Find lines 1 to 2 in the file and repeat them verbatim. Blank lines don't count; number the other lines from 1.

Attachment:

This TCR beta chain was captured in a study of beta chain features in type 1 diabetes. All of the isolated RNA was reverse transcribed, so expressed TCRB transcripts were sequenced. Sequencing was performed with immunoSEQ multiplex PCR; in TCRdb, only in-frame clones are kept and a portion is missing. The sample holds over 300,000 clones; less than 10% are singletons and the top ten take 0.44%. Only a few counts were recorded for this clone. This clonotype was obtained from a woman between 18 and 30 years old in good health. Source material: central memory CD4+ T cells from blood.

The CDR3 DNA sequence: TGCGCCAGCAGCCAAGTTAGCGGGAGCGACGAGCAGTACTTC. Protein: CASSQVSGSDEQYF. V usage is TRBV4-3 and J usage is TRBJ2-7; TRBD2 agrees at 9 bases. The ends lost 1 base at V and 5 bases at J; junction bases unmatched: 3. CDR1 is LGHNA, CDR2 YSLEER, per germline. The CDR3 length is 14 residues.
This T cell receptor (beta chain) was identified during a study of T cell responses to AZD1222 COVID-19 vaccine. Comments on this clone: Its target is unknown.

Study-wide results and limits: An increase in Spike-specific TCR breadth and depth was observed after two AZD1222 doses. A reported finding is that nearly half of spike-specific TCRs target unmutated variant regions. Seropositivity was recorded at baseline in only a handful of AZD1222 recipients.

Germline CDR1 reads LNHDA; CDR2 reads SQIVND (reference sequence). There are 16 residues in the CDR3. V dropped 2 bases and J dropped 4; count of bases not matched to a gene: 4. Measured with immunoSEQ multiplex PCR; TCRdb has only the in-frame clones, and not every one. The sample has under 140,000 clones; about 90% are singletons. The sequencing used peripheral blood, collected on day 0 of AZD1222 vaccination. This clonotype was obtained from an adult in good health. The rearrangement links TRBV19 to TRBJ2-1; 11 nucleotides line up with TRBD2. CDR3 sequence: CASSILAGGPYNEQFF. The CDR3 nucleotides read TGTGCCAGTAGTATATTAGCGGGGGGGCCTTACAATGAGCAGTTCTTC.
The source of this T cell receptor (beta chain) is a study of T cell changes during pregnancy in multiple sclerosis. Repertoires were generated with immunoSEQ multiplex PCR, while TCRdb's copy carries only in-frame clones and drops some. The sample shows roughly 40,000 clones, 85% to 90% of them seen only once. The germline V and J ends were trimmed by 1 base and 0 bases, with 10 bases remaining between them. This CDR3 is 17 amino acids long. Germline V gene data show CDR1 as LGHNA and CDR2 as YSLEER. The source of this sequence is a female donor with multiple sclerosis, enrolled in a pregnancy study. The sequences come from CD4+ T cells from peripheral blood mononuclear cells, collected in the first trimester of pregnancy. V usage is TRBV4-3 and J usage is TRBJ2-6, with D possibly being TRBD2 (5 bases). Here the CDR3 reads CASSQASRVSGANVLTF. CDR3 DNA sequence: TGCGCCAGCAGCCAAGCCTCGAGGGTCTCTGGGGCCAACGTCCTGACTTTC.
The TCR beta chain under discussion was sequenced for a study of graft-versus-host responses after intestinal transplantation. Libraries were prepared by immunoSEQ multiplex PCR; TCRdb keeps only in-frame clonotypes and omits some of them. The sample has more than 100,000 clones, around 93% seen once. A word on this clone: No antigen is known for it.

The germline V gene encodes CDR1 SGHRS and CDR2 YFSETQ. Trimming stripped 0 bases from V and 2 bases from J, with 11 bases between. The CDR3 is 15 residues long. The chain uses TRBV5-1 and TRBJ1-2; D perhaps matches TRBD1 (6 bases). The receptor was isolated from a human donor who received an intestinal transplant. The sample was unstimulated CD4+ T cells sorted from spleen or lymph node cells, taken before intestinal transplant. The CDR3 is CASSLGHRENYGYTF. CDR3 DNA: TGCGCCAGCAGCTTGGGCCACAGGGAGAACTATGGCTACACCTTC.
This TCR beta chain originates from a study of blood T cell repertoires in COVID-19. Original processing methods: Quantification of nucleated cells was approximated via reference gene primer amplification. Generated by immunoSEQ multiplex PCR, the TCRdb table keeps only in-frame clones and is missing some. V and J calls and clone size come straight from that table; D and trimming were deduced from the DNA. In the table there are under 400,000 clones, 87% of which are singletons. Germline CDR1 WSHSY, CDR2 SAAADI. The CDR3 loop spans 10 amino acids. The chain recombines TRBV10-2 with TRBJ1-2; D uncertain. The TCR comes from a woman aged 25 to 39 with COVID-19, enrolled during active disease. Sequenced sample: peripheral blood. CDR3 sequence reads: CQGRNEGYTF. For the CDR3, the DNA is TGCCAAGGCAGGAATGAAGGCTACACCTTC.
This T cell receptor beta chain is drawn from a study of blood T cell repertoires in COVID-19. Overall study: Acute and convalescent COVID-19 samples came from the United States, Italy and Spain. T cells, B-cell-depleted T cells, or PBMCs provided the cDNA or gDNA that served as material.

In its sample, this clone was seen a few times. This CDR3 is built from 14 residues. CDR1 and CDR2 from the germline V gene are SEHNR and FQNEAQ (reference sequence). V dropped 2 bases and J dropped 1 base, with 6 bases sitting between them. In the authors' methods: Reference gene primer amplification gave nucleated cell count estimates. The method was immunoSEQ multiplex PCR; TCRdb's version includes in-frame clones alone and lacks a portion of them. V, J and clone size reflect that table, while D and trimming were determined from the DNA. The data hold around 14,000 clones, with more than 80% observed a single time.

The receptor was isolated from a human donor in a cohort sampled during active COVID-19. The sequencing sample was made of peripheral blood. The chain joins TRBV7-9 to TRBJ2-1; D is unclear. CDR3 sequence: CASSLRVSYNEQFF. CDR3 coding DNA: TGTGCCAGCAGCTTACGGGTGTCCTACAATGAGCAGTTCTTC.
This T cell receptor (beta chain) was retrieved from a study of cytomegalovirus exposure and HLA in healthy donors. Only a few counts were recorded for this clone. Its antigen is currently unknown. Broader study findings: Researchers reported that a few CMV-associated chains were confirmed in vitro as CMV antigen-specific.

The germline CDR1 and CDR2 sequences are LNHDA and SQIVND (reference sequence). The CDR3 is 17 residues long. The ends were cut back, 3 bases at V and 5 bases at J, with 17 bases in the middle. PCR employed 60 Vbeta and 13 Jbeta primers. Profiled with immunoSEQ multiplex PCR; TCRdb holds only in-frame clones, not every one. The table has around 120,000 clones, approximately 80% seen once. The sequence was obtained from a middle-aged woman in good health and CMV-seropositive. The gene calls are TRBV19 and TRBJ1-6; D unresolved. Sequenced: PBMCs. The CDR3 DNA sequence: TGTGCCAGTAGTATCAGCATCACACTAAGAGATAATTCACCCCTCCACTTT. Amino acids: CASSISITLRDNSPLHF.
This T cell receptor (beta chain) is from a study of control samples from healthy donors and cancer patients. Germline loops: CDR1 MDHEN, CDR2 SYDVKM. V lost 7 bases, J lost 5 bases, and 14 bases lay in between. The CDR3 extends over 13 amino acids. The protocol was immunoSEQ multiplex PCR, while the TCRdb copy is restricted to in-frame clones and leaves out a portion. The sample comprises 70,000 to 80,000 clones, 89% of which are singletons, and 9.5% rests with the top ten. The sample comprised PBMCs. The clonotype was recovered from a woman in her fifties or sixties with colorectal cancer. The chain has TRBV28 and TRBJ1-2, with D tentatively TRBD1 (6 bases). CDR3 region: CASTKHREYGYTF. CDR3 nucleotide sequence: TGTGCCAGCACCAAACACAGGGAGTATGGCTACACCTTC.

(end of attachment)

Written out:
This TCR beta chain was captured in a study of beta chain features in type 1 diabetes. All of the isolated RNA was reverse transcribed, so expressed TCRB transcripts were sequenced. Sequencing was performed with immunoSEQ multiplex PCR; in TCRdb, only in-frame clones are kept and a portion is missing. The sample holds over 300,000 clones; less than 10% are singletons and the top ten take 0.44%. Only a few counts were recorded for this clone. This clonotype was obtained from a woman between 18 and 30 years old in good health. Source material: central memory CD4+ T cells from blood.

The CDR3 DNA sequence: TGCGCCAGCAGCCAAGTTAGCGGGAGCGACGAGCAGTACTTC. Protein: CASSQVSGSDEQYF. V usage is TRBV4-3 and J usage is TRBJ2-7; TRBD2 agrees at 9 bases. The ends lost 1 base at V and 5 bases at J; junction bases unmatched: 3. CDR1 is LGHNA, CDR2 YSLEER, per germline. The CDR3 length is 14 residues.